Leaderboard Ad

Sunday, July 5, 2015

The Unhealthy American Fascination with Trophy Lawns

Over the past few years we've starting hearing more about how the fashion industry and Hollywood have created unhealthy idealized body types for American women. But this unrealistic ideal is not limited to the beauty and fashion industries.

This Spring I must have gotten two or three pieces of junk mail each week from various lawn care companies that wanted to regularly dispense herbicides and fertilizer on my lawn from now through the Fall. No thanks. I'm happy with my imperfect lawn. In fact, if I could talk my wife into it, I would plant my front yard as a meadow with native grasses and wildflowers and convert my backyard to a wood lot too shady for grass to thrive.  I'm just not willing to pay for unhealthy chemical treatments for my lawn the way some people are willing to pay for plastic surgery, liposuction, tanning salons, and breast implants.

For those who really want a fake-tan sort of lawn, there are even companies that will spray paint your lawn green (http://lawnpaintpros.com) or companies that will sell you paint for either your lawn or your mulch if you are a DIY-er (http://www.lawnlift.com).  Why not?  Golf courses sometimes paint their fairways before big tournaments, and outdoor, "natural" turf football stadiums certainly do it for games later in the season.

Photo:  Good Nature Organic Lawn Care (www.whygoodnature.com)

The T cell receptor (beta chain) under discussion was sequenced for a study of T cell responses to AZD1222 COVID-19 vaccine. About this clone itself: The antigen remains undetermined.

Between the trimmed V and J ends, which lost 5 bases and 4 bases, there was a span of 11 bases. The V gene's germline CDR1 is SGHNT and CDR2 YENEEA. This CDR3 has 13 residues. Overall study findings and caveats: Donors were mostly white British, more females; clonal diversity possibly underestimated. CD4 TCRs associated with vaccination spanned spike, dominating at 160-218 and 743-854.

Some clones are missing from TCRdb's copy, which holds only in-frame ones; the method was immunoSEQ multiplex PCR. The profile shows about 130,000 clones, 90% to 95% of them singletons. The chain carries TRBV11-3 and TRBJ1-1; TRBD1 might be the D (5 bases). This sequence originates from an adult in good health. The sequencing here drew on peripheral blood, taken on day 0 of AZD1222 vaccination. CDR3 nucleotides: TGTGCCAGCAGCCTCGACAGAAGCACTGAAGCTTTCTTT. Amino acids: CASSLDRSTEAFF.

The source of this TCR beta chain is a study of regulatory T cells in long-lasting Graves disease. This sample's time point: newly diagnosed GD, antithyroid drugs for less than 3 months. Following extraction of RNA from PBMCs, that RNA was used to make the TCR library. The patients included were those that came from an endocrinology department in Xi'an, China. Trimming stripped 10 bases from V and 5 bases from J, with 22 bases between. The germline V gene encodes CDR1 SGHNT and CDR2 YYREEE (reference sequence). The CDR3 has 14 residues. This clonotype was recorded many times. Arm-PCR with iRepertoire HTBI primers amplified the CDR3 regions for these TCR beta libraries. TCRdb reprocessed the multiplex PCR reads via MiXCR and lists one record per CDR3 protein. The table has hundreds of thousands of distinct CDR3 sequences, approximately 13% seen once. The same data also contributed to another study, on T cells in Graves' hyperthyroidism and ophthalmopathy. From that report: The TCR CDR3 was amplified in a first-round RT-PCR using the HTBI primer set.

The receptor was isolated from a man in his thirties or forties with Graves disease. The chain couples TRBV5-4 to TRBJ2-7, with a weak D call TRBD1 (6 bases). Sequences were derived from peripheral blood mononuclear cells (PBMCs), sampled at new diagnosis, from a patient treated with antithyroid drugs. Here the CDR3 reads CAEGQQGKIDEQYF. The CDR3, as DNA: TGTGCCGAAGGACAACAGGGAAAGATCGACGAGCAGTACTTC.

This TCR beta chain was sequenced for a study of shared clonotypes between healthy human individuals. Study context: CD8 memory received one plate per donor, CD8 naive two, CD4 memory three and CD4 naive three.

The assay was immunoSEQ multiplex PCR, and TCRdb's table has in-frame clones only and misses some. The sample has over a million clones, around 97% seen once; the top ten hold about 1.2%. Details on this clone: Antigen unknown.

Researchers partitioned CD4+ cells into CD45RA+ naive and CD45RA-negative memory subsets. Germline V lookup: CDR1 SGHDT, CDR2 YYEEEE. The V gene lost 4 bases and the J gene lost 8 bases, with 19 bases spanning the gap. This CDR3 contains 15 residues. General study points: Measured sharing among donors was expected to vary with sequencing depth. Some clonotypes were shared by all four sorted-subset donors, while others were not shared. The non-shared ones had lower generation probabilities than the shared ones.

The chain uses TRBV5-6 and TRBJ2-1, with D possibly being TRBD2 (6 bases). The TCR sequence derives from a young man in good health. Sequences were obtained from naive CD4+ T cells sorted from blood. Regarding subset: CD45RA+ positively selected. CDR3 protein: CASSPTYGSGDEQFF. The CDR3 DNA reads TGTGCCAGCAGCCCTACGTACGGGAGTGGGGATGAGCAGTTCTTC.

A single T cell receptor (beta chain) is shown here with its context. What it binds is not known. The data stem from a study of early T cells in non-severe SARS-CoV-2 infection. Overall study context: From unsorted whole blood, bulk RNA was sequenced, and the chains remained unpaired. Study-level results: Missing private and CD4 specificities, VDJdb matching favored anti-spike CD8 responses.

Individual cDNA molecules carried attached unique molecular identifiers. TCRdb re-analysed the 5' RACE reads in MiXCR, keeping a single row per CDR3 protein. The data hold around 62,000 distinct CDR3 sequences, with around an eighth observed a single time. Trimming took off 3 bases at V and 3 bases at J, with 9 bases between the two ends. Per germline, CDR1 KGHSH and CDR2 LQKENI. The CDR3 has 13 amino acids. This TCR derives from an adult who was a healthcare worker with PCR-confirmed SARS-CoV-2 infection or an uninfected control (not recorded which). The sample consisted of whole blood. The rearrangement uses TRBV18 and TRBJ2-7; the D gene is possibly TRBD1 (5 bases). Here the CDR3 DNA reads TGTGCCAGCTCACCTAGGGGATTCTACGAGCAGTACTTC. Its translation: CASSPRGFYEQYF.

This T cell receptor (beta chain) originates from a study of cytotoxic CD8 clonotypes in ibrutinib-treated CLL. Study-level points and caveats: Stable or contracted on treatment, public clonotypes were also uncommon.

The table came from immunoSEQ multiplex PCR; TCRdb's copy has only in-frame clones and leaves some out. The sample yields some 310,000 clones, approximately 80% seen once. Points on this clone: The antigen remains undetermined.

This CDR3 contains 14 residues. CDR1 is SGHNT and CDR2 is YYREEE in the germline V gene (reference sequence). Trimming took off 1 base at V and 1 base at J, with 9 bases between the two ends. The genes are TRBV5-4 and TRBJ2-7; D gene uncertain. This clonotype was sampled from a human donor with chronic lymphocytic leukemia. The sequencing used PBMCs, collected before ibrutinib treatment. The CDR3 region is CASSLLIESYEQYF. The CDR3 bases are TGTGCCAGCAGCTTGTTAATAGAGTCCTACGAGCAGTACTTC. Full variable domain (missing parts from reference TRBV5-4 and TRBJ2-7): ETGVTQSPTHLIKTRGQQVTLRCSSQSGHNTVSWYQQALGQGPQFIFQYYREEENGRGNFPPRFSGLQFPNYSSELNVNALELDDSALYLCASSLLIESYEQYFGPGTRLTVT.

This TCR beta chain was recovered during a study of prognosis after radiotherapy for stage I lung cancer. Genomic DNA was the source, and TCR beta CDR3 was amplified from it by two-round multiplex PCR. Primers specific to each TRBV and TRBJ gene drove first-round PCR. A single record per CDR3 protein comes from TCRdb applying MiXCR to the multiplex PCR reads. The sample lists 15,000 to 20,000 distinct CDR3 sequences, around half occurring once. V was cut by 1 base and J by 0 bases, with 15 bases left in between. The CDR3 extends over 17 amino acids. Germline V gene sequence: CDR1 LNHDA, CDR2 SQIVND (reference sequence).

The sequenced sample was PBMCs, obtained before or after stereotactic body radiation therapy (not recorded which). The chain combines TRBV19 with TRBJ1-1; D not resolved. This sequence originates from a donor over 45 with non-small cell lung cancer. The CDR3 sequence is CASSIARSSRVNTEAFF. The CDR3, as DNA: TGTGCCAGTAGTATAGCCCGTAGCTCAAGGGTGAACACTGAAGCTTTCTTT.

I suspect that the majority of lawn-obsessed homeowners who are not living under drought-imposed water restrictions simply go through the weekly cycle of mowing low and watering without giving it much thought.  In my observation, most homeowners and most professional lawn mowing services mow their lawns entirely too short for the health of their grass.  Most turf grass experts warn that cutting too much off the length of the grass blades at once and consistently cutting the grass shorter than 2.5 to 3 inches unnecessarily stresses the grass. Stressed grass has shorter roots, so its roots are unable to reach moisture deeper in the soil column. So it requires more frequent watering to prevent browning.

Photo: www-mda-state-mn-us
Lawns may need supplemental watering if they don't get enough rain each week. That can be accomplished on an as-needed basis with a garden hose and a sprinkler attachment. Or, for people who have invested a lot of money in their lawns, an automatic lawn sprinkler system will certainly help you protect your investment. I think automatic sprinklers can also cause a lot of extra work if it's not used with common sense. I have a neighbor whose sprinkler apparently is set to water twice a day, regardless of precipitation. We live in Pennsylvania, not Arizona. So the result of my neighbor's overwatering, and frequent fertilization, is that he has to mow his lawn with his expensive zero-turn radius mower (with a grass vacuum attachment) twice a week. I don't water my lawn, and I mow with my Craftsman mulching push-mower once a week. And I mow to a 3-inch height. My lawn looks lush more often than it looks scorched.  It is far from perfect. But I'm happy with the appearance of my lawn and the level of effort required for that look. I'm not participating in a lawn competition. If my neighbors chose to do so, that's their business. I just hope they are putting that level of effort and money into their lawns because it's their passion and not because they feel like they need to compete with their neighbors for some unrealistic ideal lawn. I wonder whether some of them wouldn't rather be spending their time and money on their families rather than doing battle with Nature over their lawn's appearance. I hope they realize they have a choice.